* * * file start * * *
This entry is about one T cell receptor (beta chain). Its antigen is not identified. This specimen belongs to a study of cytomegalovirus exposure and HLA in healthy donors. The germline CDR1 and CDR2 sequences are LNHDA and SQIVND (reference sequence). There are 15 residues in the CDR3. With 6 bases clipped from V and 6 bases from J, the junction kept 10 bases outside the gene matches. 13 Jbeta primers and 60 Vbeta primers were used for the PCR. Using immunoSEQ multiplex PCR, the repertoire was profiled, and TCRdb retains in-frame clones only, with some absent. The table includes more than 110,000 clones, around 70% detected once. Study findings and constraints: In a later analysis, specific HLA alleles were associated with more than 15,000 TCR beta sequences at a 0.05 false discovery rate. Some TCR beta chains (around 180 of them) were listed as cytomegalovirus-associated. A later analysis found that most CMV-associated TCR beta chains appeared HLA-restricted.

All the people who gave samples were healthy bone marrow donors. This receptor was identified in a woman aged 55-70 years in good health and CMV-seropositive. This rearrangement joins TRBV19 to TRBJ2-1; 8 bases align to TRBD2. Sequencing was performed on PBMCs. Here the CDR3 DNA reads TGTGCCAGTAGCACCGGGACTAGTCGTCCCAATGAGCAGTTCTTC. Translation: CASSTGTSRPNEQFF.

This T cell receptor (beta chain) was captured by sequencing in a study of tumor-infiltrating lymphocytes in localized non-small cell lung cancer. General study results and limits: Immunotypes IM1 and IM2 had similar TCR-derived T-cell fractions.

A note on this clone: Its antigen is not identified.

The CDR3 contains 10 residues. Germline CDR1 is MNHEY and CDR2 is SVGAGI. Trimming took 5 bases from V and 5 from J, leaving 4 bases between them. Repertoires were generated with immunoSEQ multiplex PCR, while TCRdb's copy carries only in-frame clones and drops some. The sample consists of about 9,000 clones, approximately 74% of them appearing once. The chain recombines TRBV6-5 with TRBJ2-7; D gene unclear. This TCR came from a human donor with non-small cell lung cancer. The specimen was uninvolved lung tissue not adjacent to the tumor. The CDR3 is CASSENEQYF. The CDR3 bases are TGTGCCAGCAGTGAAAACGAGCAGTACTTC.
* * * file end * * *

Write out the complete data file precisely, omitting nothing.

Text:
This entry is about one T cell receptor (beta chain). Its antigen is not identified. This specimen belongs to a study of cytomegalovirus exposure and HLA in healthy donors. The germline CDR1 and CDR2 sequences are LNHDA and SQIVND (reference sequence). There are 15 residues in the CDR3. With 6 bases clipped from V and 6 bases from J, the junction kept 10 bases outside the gene matches. 13 Jbeta primers and 60 Vbeta primers were used for the PCR. Using immunoSEQ multiplex PCR, the repertoire was profiled, and TCRdb retains in-frame clones only, with some absent. The table includes more than 110,000 clones, around 70% detected once. Study findings and constraints: In a later analysis, specific HLA alleles were associated with more than 15,000 TCR beta sequences at a 0.05 false discovery rate. Some TCR beta chains (around 180 of them) were listed as cytomegalovirus-associated. A later analysis found that most CMV-associated TCR beta chains appeared HLA-restricted.

All the people who gave samples were healthy bone marrow donors. This receptor was identified in a woman aged 55-70 years in good health and CMV-seropositive. This rearrangement joins TRBV19 to TRBJ2-1; 8 bases align to TRBD2. Sequencing was performed on PBMCs. Here the CDR3 DNA reads TGTGCCAGTAGCACCGGGACTAGTCGTCCCAATGAGCAGTTCTTC. Translation: CASSTGTSRPNEQFF.

This T cell receptor (beta chain) was captured by sequencing in a study of tumor-infiltrating lymphocytes in localized non-small cell lung cancer. General study results and limits: Immunotypes IM1 and IM2 had similar TCR-derived T-cell fractions.

A note on this clone: Its antigen is not identified.

The CDR3 contains 10 residues. Germline CDR1 is MNHEY and CDR2 is SVGAGI. Trimming took 5 bases from V and 5 from J, leaving 4 bases between them. Repertoires were generated with immunoSEQ multiplex PCR, while TCRdb's copy carries only in-frame clones and drops some. The sample consists of about 9,000 clones, approximately 74% of them appearing once. The chain recombines TRBV6-5 with TRBJ2-7; D gene unclear. This TCR came from a human donor with non-small cell lung cancer. The specimen was uninvolved lung tissue not adjacent to the tumor. The CDR3 is CASSENEQYF. The CDR3 bases are TGTGCCAGCAGTGAAAACGAGCAGTACTTC.